There are a plethora of movies coming your way this month and Paste Movies will, of course, be covering the long-awaited premiere of Zack Snyder’s Justice League (March 18 on HBO Max), Amy Poehler’s sophomore film Moxie (March 3 on Netflix) and Coming 2 America (March 5 on Amazon Prime). But there’re plenty more movies out there—across the plethora of streaming services and traditional channels—that you should keep an eye on. Movies continue to be available right in our living room as movie theaters are still inching their way back towards safety, but with so much content out there, it would be easy to miss some of this month’s most fascinating films. How do you shift through the monthly deluge of new content to figure out what you want to watch? We are here to help. Here are the five TV movies you can’t miss this month.
Director: Emmett Malloy
Premiere Date: March 1 on Netflix
The world knew him as Biggie or Biggie Smalls or The Notorious B.I.G. But to his family and friends he was Christopher Wallace, an extraordinarily talented musician who died far too young on March 9, 1997. This documentary promises to take viewers behind the myth of the man. His mother, Voletta Wallace, serves as an executive producer on the film and offers insight into her son’s early formative years. The film, which also counts Sean Combs as one of its executive producers, includes footage filmed by Wallace’s best friend Damion “D-Roc” Butler. Last year, Biggie was inducted into the Rock and Roll Hall of Fame. Next year he would have turned 50. It’s the perfect time for a film to shed more light on a life tragically cut short by violence.
Director: Oge Egbuonu
Premiere Date: March 2 at 9 p.m. on OWN
First time director Oge Egbuonu describes this film as a “love letter to Black women and a re-education for everyone else.” The film, which was originally released on Vimeo on Demand on June 19, 2020 (Juneteenth), took nearly three years to make and features Black women telling their personal stories. Previously, Egbuonu produced films including Loving and Eye in the Sky. Among the women highlighted are Dr. Patricia Hill Collins, a professor of Sociology at the University of Maryland and the first Black woman to serve as President of the American Sociological Association, and Princeton University professor Dr. Ruha Benjamin, author of Race After Technology: Abolitionist Tools for the New Jim Code. The film is a continuation of the OWN spotlight series, that’s previous installments have included COVID-19: The Deadly Impact on Black America and Oprah and 100 Black Fathers, and focuses on bringing the issues and concerns of Black lives to the forefront.
Director: Cristina Costantini and Darren Foster
Premiere Date: March 12 on Disney+
From the team that brought you Science Fair comes this documentary about the Global Student Entrepreneur Awards. The film follows five students from all over the world as they compete for the grand prize: $100,000 and the opportunity to turn a business idea into a reality. Among the contestants are Venezuelan immigrant Daniela Blanco, who is a chemical engineer working from her lab at NYU; Henry Onyango, from Nairobi who uses his computer programming savvy to develop a way for students to find housing; and Jason Hadzikostas from Greece, who uses his marketing background to create a new way for parents and their infants to communicate.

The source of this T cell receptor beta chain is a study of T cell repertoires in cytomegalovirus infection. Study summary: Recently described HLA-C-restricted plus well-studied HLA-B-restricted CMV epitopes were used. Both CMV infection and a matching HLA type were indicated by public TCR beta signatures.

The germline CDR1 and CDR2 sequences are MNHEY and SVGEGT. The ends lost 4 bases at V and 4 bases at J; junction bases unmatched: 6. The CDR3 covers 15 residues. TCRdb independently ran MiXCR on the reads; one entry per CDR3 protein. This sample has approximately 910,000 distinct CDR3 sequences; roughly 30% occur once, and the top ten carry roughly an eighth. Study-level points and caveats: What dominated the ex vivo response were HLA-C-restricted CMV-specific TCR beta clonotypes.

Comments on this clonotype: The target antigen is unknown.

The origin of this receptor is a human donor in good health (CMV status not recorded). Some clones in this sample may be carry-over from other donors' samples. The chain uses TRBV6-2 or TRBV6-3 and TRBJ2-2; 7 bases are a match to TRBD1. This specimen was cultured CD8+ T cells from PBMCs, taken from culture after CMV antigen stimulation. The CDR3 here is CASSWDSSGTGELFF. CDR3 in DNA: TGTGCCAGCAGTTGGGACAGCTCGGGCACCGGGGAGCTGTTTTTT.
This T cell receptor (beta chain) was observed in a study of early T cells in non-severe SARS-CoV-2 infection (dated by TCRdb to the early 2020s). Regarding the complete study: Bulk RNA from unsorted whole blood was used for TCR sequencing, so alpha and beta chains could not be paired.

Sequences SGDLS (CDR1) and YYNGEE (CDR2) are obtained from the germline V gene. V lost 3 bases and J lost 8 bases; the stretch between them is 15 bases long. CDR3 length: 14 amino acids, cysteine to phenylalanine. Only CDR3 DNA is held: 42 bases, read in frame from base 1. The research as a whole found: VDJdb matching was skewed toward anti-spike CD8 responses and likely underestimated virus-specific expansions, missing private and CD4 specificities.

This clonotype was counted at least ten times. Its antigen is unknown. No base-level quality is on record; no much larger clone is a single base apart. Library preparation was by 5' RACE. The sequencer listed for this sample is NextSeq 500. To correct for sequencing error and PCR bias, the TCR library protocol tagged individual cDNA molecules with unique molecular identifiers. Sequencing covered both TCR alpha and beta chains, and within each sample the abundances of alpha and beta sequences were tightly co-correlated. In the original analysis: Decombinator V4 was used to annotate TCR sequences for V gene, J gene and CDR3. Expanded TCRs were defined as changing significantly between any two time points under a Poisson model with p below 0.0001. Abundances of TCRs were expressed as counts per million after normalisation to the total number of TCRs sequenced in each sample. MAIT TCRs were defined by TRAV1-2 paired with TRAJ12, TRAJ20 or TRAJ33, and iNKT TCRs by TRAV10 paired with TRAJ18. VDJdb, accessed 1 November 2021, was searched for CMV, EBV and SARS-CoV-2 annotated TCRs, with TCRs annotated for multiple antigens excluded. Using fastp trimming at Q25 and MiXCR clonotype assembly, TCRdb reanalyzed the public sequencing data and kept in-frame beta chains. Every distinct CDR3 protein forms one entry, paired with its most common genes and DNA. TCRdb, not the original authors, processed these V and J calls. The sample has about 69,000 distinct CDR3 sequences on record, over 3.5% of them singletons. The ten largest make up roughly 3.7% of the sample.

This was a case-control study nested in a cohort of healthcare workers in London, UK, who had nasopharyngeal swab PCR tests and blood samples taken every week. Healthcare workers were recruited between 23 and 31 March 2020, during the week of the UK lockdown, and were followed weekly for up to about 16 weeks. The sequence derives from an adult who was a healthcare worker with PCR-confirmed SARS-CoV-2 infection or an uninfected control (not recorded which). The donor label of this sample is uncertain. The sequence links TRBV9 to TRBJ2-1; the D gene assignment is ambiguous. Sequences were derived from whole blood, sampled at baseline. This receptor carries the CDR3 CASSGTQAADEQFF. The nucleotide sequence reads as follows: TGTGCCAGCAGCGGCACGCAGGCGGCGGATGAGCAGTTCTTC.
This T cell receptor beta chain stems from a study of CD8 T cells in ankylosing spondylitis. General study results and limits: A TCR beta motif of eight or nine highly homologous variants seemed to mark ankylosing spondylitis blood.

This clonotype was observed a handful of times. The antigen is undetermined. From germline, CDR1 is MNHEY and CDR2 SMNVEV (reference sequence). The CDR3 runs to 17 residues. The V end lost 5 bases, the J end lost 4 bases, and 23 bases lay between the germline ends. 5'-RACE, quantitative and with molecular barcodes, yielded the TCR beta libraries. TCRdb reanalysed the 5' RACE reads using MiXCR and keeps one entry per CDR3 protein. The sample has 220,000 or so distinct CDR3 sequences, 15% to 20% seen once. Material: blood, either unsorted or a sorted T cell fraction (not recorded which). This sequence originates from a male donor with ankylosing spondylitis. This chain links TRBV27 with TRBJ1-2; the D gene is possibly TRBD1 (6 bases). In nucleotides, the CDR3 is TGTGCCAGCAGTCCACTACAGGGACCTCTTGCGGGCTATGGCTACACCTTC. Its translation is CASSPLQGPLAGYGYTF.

Director: Gail Harvey, David Bercovici-Artieda and Michael Robison
Premiere Date: March 20, 21, 27 and 28 at 8 PM on Lifetime
Escape with Lifetime to the melodramatic world of V.C. Andrews. The network, which bills itself as the exclusive home of movies inspired by the books by V.C. Andrews, is premiering not one, not two but four V.C. Andrews movies this month. In the first movie, Ruby, a young girl (Raechelle Banno) raised by her grandmother (Naomi Judd) in the Louisiana bayou searches for her father (Gil Bellows), one of the wealthiest men in New Orleans. In Pearls in the Mist, Ruby and her sister Giselle (Karina Banno) are sent away to an exclusive girls boarding school run by a cruel headmistress (Marilu Henner). In All That Glitters, Ruby gives birth to a baby girl named Pearl and in the final installment, Hidden Jewel, a now-grown Pearl (Jennifer Laporte) is studying to become a doctor but still haunted by her mother’s past.
Director: Evgeny Afineevsky
Premiere Date: March 28 on Discovery+
Director Evgeny Afineevsky, an Oscar nominee for his 2015 documentary Winter on Fire: Ukraine’s Fight for Freedom, received unlimited access from the Vatican to His Holiness Pope Francis for this intimate documentary about the leader of the Catholic Church. Pope Francis stands apart for his pledge to rid the Church of sexual abuse, his compassion and acknowledgement of the victims of sexual abuse and his statements of support for the LGBTQ community. Those interviewed include Sister Norma Pimentel, the Executive Director of Catholic Charities of the Rio Grande Valley, who works with refugees along the Texas border and Juan Carlos Cruz, an activist for sexual abuse survivors. “This is a man that recognizes his mistakes, and a man that is not ashamed to recognize an error and to mend it, and to admit that he has made a mistake and fix it,” Cruz says. The documentary, which begins streaming at the beginning of Holy Week and first premiered at the Rome Film Festival last October, also shows how Pope Francis responds to the multiple crises facing the world from the global pandemic to the immigration.
Amy Amatangelo, the TV Gal®, is a Boston-based freelance writer, a member of the Television Critics Association and the Assistant TV Editor for Paste. She wasn’t allowed to watch much TV as a child and now her parents have to live with this as her career. You can follow her on Twitter (@AmyTVGal).